IN2 Access & Control's Director, Kane Tetley, was recently asked whether he would use a Cat. 2 or Cat 3. controller on an install. Read on to find out his response to this common question.
I was recently asked a very integral question; would I use a Cat. 2 or Cat. 3 controller on an install? My initial thought was that my decision is dependant on the outcome of a risk assessment, but instead, this time I asked: 'Do you understand the limitation of Cat. 2 or Cat. 3 devices?' This led to further questioning.
1) Do you have a long cable running between the Cat. 2 device and drive controller?
If yes, then a Cat. 2 device would be my choice, as the Cat. 2 controller and wiring would be checked back to the control panel.
When Cat. 3* controllers do not monitor the outputs, there is a vulnerability between the Cat. 3 controller and drive unit. As most Cat. 3 controllers use a double redundancy function to achieve Cat. 3, if a short circuit was to happen on the output, it would go undetected.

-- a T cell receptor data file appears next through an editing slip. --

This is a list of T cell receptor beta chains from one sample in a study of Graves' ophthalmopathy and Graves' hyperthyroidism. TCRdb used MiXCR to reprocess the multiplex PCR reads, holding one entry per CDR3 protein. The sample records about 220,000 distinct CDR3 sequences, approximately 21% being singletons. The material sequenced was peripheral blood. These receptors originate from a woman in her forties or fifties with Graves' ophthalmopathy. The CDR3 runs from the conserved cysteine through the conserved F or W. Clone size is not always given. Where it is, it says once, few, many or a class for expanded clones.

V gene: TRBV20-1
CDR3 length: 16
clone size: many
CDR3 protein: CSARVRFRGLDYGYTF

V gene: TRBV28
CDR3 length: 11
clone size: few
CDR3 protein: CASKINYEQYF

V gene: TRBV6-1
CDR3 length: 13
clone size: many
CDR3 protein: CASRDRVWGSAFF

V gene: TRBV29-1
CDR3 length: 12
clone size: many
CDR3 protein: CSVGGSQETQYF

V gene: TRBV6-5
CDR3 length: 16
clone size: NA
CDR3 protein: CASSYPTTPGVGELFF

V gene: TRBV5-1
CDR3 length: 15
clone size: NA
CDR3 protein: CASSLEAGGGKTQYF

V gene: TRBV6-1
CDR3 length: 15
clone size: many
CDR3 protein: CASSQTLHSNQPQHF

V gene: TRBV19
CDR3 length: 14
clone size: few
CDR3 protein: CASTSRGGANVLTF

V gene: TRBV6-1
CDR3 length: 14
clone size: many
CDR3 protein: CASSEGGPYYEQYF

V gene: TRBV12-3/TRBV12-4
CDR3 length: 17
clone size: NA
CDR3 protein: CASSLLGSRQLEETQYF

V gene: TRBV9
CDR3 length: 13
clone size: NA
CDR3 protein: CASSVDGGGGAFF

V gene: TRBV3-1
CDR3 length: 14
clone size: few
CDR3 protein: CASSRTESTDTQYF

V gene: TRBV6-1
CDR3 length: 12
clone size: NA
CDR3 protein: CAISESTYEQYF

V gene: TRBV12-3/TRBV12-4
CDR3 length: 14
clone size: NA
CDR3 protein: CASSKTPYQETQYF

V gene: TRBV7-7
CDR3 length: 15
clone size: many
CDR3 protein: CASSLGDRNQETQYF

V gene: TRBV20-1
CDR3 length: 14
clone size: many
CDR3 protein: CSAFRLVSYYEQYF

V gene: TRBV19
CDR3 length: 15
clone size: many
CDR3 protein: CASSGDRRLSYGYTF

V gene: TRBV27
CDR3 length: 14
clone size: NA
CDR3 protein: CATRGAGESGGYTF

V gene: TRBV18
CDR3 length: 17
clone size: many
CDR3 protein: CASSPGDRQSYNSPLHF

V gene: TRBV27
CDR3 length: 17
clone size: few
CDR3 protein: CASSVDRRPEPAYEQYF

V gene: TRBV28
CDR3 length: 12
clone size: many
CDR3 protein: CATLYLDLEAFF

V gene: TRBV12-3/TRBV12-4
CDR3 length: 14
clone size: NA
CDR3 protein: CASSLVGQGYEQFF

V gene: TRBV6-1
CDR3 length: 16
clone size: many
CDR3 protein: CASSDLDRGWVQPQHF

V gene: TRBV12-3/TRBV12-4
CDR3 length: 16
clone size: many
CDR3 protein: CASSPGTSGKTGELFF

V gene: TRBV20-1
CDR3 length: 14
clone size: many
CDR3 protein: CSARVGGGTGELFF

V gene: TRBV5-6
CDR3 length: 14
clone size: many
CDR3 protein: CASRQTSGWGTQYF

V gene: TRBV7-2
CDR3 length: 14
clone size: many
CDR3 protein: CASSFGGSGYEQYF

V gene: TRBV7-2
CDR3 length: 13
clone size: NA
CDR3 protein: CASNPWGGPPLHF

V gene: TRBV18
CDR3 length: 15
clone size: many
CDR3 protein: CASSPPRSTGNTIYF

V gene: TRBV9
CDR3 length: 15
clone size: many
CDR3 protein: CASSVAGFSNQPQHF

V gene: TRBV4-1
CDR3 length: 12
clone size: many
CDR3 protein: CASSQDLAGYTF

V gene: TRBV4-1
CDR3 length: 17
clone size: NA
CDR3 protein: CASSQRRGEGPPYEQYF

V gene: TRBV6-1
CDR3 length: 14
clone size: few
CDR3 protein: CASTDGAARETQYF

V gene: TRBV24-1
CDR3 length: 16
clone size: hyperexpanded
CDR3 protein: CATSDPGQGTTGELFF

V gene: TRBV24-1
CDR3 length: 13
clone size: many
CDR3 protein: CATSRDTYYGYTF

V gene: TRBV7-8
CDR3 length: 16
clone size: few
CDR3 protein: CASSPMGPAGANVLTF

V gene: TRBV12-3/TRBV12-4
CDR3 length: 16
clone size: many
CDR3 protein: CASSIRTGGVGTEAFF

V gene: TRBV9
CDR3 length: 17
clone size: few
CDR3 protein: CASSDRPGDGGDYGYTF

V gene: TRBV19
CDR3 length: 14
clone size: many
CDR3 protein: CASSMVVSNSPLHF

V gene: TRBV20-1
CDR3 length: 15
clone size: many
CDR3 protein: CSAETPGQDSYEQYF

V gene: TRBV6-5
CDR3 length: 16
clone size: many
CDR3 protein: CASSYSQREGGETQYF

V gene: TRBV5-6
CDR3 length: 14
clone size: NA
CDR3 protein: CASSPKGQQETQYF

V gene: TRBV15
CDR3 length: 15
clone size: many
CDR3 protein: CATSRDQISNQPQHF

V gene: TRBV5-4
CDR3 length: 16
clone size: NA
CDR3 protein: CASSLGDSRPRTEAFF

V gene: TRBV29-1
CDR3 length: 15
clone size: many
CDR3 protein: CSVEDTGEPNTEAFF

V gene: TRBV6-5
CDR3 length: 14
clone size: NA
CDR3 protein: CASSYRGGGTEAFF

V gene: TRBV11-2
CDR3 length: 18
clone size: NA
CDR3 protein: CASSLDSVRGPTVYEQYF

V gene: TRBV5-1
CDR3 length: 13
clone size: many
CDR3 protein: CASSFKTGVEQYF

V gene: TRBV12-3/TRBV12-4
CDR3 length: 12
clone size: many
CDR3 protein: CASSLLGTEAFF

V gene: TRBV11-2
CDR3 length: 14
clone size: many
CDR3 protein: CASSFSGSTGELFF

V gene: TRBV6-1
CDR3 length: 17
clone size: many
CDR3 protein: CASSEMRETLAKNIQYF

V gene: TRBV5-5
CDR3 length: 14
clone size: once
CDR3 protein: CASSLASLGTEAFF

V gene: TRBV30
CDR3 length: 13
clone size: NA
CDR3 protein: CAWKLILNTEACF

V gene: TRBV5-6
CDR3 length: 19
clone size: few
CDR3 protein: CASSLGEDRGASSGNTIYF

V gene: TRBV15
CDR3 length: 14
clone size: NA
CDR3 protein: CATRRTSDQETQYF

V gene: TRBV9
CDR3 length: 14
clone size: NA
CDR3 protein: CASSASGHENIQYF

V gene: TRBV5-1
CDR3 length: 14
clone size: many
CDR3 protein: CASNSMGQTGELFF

*Bircher Reglomat's Intra 6.3 and ES Gate 3 monitor the output when an edge is activated and switch both outputs if a fault is detected.
2) If the gate controller only has one input and you need to series up the controller’s outputs, or, connect more than one tested input in series, then reduce the connections or use a Cat. 3 controller.
As long as one of the outputs switches, the drive controller will not detect if a short circuit on the other series outputs is present, thus, accidentally defeating the Cat. 2 monitoring.
3) From your risk assessment, how likely is that accident to happen between a test cycle?
If it is highly likely, then a Cat. 3 controller or dead man operation should be considered.
Along with designing out as many hazards as possible during the design phase, understanding the limitations of the products is the next item on the agenda.